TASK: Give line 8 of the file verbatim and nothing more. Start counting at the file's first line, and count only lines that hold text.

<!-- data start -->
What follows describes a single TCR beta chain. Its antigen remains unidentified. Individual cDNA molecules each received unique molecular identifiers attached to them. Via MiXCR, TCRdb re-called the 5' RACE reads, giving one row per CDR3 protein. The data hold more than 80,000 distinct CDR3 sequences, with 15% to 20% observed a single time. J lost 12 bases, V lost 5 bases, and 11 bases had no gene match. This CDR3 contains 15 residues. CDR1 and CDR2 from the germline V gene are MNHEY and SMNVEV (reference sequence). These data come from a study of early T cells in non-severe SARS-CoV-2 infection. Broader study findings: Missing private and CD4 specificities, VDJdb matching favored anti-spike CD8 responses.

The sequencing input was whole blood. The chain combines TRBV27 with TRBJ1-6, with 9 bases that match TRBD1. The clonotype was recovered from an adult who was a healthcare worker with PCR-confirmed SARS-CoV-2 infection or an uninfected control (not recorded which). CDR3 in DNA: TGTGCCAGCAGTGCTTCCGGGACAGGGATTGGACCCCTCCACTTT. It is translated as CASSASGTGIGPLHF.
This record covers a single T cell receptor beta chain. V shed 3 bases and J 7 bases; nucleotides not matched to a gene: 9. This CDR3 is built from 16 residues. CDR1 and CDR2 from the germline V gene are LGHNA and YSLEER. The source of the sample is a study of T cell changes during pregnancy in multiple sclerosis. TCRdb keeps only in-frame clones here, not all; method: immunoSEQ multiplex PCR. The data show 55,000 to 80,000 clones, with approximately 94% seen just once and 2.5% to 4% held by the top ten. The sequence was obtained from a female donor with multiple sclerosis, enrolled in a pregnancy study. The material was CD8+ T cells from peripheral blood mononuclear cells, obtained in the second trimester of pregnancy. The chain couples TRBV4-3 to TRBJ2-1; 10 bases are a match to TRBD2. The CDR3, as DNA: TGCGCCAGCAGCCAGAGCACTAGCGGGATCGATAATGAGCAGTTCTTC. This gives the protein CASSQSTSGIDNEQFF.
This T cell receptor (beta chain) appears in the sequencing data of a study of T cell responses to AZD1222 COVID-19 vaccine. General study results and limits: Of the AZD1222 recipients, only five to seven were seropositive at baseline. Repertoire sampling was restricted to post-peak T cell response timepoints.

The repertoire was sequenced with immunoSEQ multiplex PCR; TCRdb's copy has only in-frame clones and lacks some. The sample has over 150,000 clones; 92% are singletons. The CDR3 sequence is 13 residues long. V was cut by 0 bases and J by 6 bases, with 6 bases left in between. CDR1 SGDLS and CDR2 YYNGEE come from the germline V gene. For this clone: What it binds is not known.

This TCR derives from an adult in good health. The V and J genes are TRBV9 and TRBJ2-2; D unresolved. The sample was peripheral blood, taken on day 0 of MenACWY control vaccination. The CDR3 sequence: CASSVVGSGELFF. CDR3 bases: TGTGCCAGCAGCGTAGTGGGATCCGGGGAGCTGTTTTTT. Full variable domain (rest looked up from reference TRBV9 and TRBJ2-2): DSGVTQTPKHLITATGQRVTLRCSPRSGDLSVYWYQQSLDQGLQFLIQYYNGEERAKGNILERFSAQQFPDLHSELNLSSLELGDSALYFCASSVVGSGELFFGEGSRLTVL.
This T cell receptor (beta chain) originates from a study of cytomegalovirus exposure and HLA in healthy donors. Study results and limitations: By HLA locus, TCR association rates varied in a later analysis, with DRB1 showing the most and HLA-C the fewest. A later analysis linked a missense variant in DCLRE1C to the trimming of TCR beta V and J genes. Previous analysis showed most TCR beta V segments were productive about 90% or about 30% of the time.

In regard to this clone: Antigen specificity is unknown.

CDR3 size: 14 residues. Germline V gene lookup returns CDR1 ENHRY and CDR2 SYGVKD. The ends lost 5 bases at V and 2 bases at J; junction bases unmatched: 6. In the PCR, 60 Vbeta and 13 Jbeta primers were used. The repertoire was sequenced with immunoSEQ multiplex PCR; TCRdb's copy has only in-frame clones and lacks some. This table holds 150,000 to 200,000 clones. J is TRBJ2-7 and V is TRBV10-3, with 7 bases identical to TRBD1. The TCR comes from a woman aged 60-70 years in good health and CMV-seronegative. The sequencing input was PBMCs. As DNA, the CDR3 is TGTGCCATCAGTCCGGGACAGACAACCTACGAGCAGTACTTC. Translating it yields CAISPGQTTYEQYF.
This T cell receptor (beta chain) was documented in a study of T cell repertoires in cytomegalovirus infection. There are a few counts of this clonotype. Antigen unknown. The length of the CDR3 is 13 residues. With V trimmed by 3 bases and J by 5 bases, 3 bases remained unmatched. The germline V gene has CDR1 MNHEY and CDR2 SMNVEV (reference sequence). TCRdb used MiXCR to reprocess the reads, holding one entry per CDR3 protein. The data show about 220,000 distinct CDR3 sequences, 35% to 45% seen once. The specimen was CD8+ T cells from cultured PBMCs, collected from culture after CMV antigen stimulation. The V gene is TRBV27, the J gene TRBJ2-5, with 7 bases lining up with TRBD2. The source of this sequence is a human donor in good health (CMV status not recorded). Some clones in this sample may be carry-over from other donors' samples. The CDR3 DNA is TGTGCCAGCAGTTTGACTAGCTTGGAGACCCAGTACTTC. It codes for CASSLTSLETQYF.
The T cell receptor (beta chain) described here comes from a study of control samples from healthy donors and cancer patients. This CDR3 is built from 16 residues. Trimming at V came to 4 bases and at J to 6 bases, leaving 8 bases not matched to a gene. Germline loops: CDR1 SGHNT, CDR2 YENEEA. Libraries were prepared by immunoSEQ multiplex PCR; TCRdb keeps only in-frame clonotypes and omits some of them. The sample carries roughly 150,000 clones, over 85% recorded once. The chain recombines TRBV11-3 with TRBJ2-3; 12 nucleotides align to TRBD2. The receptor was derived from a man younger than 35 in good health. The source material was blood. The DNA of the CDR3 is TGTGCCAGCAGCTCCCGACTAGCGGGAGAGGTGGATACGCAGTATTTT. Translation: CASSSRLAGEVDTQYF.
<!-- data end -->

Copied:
In regard to this clone: Antigen specificity is unknown.